Here's a question from the Volume 4 - Issue #5 issue of RodMaker magazine:
"Your last magazine dealt with guide feet quite a bit. One of the
problems I face is cracking epoxy at the foot of the guides after
3-6 months of use. This doesn't really bother me a lot on my rods,
as I realize that is doesn't really reflect on the guides' strength
or stability (i.e. they aren't going to come loose). However, as I
try to refine my rodbuilding technique, I was wondering if there is a
way to completely eliminate this cracking? The magazine article seemed
to indicate that a guide foot that was filed a bit more narrowly might
help. What about increasing thread tension? I would like to eventually
sell my rods, but I don't want cracking guide feet on a customer's rod,
if I can help it. Thanks so much for all your help." Andrew . . .Siloam Springs, AR
This cracking you mention is an ongoing problem for most rod builders.
We have covered the cause and some possible solutions in previous
In a nutshell, there is only so much you can do to reduce or eliminate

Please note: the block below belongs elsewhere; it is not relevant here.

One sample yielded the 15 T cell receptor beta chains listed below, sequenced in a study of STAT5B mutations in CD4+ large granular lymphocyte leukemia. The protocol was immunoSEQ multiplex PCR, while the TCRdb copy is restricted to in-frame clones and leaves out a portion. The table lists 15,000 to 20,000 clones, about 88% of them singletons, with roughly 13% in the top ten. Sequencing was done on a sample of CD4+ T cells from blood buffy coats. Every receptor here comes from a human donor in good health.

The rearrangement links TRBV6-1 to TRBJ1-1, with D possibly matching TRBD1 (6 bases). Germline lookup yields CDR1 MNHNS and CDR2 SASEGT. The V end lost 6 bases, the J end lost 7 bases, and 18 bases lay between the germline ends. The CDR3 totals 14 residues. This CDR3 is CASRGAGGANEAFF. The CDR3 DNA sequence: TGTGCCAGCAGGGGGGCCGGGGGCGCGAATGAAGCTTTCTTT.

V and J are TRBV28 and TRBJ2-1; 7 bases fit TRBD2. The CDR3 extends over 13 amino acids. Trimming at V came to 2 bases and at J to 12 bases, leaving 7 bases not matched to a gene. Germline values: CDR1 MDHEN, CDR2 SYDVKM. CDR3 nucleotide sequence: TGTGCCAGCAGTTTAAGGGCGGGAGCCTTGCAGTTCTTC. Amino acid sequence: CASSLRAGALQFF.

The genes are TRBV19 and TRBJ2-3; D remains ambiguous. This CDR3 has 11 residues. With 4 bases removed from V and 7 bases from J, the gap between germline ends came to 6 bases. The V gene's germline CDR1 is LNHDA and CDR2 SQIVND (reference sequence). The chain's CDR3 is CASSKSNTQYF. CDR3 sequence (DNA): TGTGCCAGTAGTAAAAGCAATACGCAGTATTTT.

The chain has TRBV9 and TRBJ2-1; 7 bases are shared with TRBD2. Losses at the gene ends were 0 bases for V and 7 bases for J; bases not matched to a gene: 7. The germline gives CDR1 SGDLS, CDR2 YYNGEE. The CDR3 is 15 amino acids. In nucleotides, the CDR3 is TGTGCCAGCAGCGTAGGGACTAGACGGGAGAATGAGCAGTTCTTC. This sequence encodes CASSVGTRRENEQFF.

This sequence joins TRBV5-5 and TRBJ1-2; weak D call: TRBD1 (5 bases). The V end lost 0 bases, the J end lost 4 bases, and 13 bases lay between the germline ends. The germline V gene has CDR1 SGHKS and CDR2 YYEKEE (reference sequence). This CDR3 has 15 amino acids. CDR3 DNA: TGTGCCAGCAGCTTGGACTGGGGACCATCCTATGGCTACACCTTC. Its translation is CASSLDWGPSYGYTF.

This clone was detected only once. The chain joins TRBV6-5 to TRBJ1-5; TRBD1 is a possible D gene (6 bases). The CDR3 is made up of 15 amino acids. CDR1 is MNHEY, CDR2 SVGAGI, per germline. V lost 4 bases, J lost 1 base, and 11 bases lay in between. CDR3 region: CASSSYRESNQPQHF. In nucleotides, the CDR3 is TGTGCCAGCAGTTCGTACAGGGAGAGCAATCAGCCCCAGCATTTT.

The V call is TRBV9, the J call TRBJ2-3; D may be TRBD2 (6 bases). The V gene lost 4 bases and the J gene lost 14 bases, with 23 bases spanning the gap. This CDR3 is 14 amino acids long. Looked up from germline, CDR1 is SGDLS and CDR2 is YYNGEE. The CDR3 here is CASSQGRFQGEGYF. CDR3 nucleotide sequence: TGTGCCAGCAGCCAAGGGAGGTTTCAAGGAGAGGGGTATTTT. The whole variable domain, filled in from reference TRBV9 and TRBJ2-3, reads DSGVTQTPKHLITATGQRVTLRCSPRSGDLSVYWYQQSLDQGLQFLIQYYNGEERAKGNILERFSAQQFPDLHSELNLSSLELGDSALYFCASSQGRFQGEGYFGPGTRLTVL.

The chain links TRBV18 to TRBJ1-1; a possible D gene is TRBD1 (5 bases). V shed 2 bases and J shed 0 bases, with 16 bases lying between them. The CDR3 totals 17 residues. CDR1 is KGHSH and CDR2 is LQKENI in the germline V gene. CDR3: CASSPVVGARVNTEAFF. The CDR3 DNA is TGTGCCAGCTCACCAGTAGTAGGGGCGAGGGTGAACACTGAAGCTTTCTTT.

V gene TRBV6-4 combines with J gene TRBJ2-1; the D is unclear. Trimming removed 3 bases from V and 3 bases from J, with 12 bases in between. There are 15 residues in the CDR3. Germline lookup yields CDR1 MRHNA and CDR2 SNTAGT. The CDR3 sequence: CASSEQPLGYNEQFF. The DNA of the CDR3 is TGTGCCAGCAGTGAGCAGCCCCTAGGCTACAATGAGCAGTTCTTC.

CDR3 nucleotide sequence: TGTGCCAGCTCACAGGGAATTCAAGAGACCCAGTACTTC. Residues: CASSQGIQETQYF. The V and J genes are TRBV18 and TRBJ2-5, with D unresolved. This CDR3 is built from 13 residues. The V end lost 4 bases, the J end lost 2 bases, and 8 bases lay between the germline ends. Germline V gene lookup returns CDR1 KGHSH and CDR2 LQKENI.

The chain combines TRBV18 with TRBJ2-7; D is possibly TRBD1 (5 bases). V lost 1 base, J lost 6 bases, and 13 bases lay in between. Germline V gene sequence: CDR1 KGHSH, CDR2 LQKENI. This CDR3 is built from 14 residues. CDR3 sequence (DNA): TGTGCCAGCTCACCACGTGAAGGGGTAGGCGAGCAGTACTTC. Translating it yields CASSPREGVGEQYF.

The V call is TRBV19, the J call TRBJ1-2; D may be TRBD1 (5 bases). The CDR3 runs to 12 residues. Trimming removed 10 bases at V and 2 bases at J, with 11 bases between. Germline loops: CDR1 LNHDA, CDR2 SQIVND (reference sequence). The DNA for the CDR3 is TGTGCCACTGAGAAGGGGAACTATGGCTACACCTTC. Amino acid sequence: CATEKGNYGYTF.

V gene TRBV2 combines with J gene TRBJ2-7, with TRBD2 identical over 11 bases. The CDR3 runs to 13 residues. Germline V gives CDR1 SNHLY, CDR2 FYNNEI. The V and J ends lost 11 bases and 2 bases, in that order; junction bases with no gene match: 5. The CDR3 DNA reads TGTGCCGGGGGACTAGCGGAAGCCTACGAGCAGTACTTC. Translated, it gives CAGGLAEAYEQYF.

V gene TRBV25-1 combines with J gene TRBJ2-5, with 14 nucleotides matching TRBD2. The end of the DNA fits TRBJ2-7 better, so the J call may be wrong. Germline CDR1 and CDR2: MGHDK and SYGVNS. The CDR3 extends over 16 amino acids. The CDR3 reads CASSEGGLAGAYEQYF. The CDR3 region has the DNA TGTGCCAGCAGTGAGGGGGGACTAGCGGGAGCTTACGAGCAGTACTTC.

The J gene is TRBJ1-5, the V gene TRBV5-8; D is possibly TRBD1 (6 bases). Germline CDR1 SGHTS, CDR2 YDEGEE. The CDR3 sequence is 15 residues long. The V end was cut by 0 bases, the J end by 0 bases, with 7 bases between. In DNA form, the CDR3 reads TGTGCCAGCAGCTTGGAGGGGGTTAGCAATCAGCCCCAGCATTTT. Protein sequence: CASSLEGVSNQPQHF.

the problem. Making the guide foot more flexible by grinding to a
shallower angle seems to be one of the best ways to reduce the problem.
Many rod builders also report that by applying epoxy directly to the
thread and avoiding the use of color preserver seems to reduce the
problem to some extent as well.
More tension does help, as it keeps the guide foot from moving as
much when the blank is fully flexed. But you must be careful here
- too much thread tension can damage a blank, particularly on today's
thinner walled models. The same rule of thumb continues to apply - if
you can't move the guide with slight sideways pressure after it is
wrapped, it's too tight. Obviously, a heavy walled offshore trolling
blank can withstand more guide wrap tension than can a 3-weight
high-modulus graphite fly rod. Use your best judgment here.
~ Tom Kirkman
If you have any tips or techniques, send them
along! Help out your fellow rodmakers!
~ Publisher, FAOL